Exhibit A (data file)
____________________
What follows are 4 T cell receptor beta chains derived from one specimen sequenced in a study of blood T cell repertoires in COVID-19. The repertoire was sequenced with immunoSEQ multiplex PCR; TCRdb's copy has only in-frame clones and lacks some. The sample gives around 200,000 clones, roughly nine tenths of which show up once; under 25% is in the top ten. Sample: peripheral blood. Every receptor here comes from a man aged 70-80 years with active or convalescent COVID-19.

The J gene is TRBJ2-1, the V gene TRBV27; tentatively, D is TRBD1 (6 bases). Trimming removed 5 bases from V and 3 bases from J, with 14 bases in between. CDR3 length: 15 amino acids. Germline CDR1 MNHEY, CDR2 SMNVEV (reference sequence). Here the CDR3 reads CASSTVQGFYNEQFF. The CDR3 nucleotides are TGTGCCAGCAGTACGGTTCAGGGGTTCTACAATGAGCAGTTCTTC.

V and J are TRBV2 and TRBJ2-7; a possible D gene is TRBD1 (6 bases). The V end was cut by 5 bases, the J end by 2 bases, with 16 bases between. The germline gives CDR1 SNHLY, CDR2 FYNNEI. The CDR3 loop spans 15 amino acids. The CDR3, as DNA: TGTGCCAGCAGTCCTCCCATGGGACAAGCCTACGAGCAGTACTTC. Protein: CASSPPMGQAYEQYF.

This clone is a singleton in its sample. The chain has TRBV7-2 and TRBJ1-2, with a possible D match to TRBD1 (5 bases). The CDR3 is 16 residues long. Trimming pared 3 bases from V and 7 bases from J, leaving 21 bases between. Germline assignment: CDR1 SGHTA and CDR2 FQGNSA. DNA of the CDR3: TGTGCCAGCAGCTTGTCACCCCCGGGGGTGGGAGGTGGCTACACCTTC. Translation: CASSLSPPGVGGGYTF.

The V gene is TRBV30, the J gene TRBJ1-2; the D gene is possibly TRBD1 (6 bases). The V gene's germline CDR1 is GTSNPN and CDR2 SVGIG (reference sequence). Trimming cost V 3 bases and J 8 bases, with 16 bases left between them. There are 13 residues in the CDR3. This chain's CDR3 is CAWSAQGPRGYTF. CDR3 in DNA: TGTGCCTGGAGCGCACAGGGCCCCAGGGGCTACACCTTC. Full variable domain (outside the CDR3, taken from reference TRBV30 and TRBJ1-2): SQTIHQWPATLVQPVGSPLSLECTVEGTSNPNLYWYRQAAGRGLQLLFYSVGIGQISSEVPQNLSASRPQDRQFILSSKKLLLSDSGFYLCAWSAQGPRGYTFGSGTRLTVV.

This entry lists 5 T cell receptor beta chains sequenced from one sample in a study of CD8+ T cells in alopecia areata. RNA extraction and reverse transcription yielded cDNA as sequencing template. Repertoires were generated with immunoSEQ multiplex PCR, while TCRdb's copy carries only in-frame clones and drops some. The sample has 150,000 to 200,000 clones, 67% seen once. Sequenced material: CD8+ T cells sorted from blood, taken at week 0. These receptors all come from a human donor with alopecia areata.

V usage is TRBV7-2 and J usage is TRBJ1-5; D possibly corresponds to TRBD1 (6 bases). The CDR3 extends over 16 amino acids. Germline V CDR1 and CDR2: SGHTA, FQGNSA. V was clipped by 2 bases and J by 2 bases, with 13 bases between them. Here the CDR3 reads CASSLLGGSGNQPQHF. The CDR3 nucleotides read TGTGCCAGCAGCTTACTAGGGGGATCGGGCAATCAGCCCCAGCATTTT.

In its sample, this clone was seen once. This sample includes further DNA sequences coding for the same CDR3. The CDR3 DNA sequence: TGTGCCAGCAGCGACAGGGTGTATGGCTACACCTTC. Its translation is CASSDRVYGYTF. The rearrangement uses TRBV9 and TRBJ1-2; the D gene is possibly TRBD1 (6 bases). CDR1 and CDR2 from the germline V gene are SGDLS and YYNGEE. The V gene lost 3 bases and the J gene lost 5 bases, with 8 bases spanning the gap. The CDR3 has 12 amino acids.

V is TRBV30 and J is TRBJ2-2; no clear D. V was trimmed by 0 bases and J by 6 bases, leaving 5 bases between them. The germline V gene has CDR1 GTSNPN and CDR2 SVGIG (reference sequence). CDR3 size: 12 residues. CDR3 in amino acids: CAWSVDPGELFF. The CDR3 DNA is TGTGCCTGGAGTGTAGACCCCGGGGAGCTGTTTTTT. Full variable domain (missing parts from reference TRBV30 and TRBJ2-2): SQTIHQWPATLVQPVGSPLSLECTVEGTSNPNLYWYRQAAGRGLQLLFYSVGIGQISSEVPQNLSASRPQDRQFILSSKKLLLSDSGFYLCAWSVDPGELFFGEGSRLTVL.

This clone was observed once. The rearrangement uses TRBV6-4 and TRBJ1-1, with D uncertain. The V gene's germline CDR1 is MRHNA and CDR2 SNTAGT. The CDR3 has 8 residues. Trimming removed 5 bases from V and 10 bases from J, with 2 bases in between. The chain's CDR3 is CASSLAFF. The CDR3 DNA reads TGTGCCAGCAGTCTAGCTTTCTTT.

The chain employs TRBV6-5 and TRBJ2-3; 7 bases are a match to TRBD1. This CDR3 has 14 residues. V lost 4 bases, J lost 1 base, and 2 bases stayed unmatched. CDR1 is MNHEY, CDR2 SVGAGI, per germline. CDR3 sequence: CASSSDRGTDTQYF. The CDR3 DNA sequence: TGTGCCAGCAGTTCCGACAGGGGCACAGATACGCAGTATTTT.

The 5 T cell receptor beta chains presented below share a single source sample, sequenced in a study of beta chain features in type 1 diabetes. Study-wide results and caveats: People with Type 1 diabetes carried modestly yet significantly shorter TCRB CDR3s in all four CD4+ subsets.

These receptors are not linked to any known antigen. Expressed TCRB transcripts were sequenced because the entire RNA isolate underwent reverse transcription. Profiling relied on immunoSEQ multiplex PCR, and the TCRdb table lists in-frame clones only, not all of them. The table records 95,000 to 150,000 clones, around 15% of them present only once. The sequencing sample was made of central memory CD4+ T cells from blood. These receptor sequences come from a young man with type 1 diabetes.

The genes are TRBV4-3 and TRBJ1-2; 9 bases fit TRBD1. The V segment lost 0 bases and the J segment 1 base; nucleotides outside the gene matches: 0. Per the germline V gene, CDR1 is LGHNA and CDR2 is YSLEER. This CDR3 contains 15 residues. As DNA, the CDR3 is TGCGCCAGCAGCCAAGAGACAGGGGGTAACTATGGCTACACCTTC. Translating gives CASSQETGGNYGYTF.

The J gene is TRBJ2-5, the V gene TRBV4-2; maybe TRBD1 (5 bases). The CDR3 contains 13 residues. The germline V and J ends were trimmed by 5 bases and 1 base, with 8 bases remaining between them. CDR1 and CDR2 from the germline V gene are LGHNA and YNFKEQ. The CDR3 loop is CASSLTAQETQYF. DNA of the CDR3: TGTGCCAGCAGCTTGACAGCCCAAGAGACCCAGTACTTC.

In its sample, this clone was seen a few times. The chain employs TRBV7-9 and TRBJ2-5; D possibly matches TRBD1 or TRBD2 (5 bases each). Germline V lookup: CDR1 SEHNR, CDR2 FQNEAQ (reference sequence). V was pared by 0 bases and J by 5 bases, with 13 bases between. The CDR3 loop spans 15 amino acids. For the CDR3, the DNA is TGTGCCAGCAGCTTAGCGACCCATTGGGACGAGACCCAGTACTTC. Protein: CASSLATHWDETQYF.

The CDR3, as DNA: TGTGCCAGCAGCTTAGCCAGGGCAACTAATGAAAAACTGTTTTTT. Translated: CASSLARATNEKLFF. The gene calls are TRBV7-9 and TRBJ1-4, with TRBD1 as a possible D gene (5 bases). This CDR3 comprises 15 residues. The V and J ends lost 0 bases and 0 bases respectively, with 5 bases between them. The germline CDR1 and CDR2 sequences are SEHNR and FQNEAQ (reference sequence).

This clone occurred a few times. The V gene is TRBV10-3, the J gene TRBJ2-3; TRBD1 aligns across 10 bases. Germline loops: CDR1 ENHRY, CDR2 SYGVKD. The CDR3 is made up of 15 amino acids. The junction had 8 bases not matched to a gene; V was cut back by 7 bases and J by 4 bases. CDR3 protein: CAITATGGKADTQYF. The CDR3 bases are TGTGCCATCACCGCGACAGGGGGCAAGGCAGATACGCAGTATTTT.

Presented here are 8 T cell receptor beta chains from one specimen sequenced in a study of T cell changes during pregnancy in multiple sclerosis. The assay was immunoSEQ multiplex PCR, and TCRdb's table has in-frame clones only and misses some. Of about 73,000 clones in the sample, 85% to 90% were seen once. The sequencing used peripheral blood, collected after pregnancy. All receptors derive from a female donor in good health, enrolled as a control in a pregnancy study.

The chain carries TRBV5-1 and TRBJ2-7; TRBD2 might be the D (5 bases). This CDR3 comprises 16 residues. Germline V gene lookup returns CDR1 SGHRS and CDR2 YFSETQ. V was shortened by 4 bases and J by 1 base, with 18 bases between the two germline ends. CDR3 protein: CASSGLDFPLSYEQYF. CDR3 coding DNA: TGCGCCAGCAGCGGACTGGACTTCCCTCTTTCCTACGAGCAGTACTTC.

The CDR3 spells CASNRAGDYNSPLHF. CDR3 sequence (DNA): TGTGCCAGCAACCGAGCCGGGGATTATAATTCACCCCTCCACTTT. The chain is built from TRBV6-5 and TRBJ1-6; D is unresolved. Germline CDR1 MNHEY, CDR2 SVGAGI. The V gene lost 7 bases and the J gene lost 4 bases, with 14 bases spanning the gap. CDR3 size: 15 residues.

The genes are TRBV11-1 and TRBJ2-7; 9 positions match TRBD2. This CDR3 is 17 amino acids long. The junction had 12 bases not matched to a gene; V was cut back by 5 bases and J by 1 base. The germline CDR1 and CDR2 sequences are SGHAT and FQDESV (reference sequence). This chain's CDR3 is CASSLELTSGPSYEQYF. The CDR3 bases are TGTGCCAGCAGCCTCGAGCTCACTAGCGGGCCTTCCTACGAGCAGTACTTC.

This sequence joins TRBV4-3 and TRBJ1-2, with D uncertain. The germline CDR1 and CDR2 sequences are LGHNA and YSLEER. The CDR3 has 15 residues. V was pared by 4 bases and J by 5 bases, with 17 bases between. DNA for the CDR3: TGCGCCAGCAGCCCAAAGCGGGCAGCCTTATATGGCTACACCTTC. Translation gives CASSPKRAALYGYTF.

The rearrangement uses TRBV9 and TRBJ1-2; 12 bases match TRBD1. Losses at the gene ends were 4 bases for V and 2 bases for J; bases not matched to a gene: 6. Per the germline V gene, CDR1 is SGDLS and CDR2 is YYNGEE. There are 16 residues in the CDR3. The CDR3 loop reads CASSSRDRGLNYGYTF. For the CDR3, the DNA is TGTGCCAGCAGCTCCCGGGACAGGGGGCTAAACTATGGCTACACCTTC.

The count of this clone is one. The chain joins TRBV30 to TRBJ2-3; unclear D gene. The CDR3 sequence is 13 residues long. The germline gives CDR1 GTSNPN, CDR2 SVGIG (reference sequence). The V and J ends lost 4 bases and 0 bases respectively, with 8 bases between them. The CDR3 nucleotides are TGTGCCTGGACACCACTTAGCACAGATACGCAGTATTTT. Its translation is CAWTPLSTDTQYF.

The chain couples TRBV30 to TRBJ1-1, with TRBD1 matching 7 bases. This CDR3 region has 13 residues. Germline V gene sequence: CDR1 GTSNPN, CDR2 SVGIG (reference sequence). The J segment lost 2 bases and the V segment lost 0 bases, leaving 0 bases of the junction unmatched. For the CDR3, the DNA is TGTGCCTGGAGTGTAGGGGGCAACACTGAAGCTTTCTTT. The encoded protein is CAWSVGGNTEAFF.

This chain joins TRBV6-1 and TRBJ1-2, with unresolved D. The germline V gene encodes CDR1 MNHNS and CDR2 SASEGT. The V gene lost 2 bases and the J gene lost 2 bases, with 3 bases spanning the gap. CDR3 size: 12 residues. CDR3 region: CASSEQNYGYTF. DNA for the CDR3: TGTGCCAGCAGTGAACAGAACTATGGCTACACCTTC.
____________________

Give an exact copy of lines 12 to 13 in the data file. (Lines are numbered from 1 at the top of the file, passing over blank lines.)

The 5 T cell receptor beta chains presented below share a single source sample, sequenced in a study of beta chain features in type 1 diabetes. Study-wide results and caveats: People with Type 1 diabetes carried modestly yet significantly shorter TCRB CDR3s in all four CD4+ subsets.

These receptors are not linked to any known antigen. Expressed TCRB transcripts were sequenced because the entire RNA isolate underwent reverse transcription. Profiling relied on immunoSEQ multiplex PCR, and the TCRdb table lists in-frame clones only, not all of them. The table records 95,000 to 150,000 clones, around 15% of them present only once. The sequencing sample was made of central memory CD4+ T cells from blood. These receptor sequences come from a young man with type 1 diabetes.